In 2004, while researching a book I wrote called Guardian of the Sea: Jizo in Hawai‘i, I interviewed Rev. Shugen Komagata several times at the Wahiawa Rusenji Soto Mission. During one of our talks he told me his grandfather, Bishop Zenkyo Komagata, then the head of the Soto Mission of Hawai‘i, had established Guzeiji Soto Mission of Moloka‘i in 1928. Rev. Komagata also mentioned that the Guzeiji temple had opened a satellite chapel at the leprosy settlement in Kalaupapa with a special statue called the Moloka‘i Kannon. In 2015, while I was researching a book on Kalaupapa, I visited Rev. Komagata, now Bishop Komagata, at his office in the Soto Mission of Hawai‘i headquarters on Nu‘uanu Avenue. When I asked him to tell me about the Moloka‘i Kannon, he provided the information that follows.
When the first Pan-Pacific Congress of the Young Men’s Buddhist Association was held in Honolulu during the summer of 1930, one of the delegates from Japan was Rev. Chiyu Misawa. A representative of Tsurumi Girls High School in Yokohama, he boarded for three weeks at the Soto Mission of Hawai‘i in Honolulu. During his stay in Hawai‘i Rev. Misawa visited the leprosy settlement at Kalaupapa to pay [End Page 141] his respects to the memory of Father Damien, who was well known in Japan. While he was there, he met Japanese patients who asked him to send them a statue of Kannon from Japan to help fulfill their religious needs. Kannon is a Buddhist deity, a bosatsu, or bodhisattva, who, as a model of love and compassion, is special to those who are suffering.
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When Rev. Misawa returned to Japan, he conducted a successful fund raising campaign at Tsurumi Girls High School and used the donations to commission a statue of Kannon from Zuiun Yamamoto, a prominent Buddhist sculptor. When Yamamoto finished the statue, Dr. Daijo Ohinata delivered it to Hawai‘i. Earlier on April 25, 1928, the Soto Mission of Hawai‘i had opened a temple in Kaunakakai, the Guzeiji Soto Mission of Moloka‘i, with a full-time minister. The minister and members of his congregation delivered the statue of Kannon to Kalaupapa and installed it in a building that served as a satellite [End Page 142] chapel. It is now known as Buddhist Hall. During the years that followed the enshrinement of the statue, successive Buddhist ministers and visiting ministers continued to provide services to the patients. In the absence of a permanent minister Kalaupapa staff member Sachihito Kamemoto and his wife took care of the chapel and the statue, while the Guzeiji temple in Kaunakakai continued an annual tradition of presenting New Year’s mochi to the Japanese patients.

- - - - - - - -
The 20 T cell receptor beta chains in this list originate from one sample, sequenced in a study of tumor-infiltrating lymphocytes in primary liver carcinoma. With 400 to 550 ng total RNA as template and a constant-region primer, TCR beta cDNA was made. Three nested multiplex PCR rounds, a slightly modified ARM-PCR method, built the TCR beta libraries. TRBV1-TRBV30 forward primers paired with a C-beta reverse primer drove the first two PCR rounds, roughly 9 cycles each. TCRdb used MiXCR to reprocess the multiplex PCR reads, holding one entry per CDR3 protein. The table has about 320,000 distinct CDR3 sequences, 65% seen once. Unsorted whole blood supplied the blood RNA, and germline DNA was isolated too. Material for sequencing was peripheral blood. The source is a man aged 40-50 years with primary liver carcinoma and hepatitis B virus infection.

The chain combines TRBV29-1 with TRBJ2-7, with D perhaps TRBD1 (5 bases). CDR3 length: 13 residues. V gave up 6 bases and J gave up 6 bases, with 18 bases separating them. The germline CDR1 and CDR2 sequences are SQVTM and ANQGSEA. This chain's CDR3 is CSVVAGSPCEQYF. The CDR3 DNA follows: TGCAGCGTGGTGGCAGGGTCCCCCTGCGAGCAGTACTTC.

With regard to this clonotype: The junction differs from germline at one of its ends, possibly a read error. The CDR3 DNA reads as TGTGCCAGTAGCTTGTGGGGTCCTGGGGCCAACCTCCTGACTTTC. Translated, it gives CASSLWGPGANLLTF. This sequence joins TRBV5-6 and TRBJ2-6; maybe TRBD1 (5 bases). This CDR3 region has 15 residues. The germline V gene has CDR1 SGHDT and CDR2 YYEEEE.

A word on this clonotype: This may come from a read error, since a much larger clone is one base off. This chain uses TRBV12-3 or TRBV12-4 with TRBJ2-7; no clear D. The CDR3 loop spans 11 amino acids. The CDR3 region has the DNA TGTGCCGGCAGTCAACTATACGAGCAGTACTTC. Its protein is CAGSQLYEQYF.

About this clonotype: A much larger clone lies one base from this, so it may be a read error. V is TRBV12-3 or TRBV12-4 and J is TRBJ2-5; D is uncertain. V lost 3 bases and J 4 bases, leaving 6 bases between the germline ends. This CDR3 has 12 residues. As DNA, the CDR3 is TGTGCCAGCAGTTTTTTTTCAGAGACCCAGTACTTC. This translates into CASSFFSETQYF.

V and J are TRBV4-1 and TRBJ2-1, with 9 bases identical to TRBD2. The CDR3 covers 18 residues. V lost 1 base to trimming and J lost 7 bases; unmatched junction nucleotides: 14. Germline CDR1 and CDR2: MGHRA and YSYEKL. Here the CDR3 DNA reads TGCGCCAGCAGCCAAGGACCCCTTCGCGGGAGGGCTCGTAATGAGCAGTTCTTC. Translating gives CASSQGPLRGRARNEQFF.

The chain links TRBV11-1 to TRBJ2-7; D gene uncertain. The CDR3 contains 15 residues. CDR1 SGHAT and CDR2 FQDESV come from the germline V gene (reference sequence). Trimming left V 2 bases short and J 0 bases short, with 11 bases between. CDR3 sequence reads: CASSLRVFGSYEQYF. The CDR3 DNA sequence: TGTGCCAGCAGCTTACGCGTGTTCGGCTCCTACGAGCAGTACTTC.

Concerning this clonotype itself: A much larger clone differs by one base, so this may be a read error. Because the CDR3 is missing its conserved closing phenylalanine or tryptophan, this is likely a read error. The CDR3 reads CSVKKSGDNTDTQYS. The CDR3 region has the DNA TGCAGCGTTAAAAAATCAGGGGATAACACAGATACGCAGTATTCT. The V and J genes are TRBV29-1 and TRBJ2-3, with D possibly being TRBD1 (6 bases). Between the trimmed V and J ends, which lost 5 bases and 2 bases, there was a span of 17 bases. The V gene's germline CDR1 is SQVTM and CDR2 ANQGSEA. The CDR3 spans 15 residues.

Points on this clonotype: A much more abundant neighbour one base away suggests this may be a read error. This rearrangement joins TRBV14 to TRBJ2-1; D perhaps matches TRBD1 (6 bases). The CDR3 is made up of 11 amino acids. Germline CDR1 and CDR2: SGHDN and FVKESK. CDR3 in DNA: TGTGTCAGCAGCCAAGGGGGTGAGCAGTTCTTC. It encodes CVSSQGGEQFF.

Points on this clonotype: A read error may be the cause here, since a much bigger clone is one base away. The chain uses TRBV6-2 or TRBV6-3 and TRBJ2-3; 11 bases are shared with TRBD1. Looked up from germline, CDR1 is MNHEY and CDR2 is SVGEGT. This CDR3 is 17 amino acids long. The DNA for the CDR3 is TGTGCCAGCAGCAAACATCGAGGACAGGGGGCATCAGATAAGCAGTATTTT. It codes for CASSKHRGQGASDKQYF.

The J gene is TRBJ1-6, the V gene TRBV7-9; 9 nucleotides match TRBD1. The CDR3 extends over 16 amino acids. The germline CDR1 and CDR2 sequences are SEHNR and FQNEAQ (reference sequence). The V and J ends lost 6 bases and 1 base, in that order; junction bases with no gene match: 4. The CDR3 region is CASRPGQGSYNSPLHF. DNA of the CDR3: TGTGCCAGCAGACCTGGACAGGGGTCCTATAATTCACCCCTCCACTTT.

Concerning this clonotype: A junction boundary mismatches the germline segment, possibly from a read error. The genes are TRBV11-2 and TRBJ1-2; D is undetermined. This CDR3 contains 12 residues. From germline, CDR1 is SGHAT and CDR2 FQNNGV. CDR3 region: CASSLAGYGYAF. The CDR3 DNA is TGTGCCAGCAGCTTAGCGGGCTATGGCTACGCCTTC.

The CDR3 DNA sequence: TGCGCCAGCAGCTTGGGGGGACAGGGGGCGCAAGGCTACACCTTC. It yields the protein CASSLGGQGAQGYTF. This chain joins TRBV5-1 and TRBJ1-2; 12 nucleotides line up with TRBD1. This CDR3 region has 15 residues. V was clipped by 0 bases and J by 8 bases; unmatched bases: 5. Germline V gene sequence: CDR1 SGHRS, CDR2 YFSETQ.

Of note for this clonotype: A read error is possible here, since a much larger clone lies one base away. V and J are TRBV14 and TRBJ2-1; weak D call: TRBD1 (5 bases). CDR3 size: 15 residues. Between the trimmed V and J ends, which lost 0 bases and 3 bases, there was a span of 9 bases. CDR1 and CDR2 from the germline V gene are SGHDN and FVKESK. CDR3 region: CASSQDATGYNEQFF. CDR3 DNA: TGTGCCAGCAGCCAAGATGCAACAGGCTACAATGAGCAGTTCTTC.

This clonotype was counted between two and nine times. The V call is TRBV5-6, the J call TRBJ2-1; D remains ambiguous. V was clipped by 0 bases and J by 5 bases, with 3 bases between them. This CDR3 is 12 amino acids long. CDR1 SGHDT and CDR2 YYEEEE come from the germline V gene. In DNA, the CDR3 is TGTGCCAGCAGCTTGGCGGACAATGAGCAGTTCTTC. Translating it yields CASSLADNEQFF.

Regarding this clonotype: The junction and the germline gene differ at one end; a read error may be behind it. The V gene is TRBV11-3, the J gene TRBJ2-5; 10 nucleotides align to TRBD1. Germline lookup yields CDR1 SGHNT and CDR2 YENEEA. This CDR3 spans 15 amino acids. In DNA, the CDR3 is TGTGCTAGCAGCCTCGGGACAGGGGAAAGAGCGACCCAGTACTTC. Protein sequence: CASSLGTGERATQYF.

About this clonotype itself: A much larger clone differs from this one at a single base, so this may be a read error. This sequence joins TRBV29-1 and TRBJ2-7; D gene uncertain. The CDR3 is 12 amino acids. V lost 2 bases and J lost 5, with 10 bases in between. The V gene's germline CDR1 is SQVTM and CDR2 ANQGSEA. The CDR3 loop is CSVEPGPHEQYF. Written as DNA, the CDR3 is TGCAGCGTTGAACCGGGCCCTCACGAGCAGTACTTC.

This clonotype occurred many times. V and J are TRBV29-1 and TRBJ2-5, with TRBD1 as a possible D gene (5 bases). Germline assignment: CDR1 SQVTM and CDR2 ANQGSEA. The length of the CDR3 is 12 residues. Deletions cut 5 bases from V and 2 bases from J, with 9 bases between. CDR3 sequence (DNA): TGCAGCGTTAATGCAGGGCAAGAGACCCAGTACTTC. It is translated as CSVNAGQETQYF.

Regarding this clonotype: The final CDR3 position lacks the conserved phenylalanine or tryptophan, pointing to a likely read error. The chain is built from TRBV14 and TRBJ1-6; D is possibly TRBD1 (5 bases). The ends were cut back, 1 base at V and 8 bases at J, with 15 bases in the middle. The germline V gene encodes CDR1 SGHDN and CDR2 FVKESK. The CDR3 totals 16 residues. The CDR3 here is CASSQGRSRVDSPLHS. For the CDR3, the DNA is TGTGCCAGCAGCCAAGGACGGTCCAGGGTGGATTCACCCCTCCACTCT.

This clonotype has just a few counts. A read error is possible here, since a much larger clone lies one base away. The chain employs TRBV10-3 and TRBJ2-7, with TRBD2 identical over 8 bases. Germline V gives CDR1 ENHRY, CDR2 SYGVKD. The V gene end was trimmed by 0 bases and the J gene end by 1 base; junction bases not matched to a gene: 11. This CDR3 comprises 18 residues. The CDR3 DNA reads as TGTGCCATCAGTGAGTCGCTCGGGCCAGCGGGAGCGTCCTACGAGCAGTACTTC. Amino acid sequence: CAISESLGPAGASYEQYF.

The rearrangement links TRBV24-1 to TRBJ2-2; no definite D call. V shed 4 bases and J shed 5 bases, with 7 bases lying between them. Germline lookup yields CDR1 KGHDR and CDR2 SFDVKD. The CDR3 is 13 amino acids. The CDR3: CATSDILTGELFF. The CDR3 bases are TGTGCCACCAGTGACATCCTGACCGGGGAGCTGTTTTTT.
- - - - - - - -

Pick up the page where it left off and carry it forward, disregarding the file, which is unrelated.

When the need for Buddhist services at Kalaupapa finally ended, the statue was returned to Guzeiji Soto Mission of Moloka‘i, where it remained for 15 years. In October 1996, it was moved to the Soto Mission of Hawai‘i in Honolulu. Due to the statue’s extraordinary value, which was estimated then to be $100,000, the headquarters decided to return it to the original donor, which is Tsurumi High School today. It was sent back to the school in March 1997, where it was enshrined in their auditorium. It is still known as the Moloka‘i Kannon. [End Page 143]
John Clark is co-editor of The Hawaiian Journal of History. He is also the author of a series of books on Hawai‘i’s beaches and shoreline place names published by the University of Hawaii Press.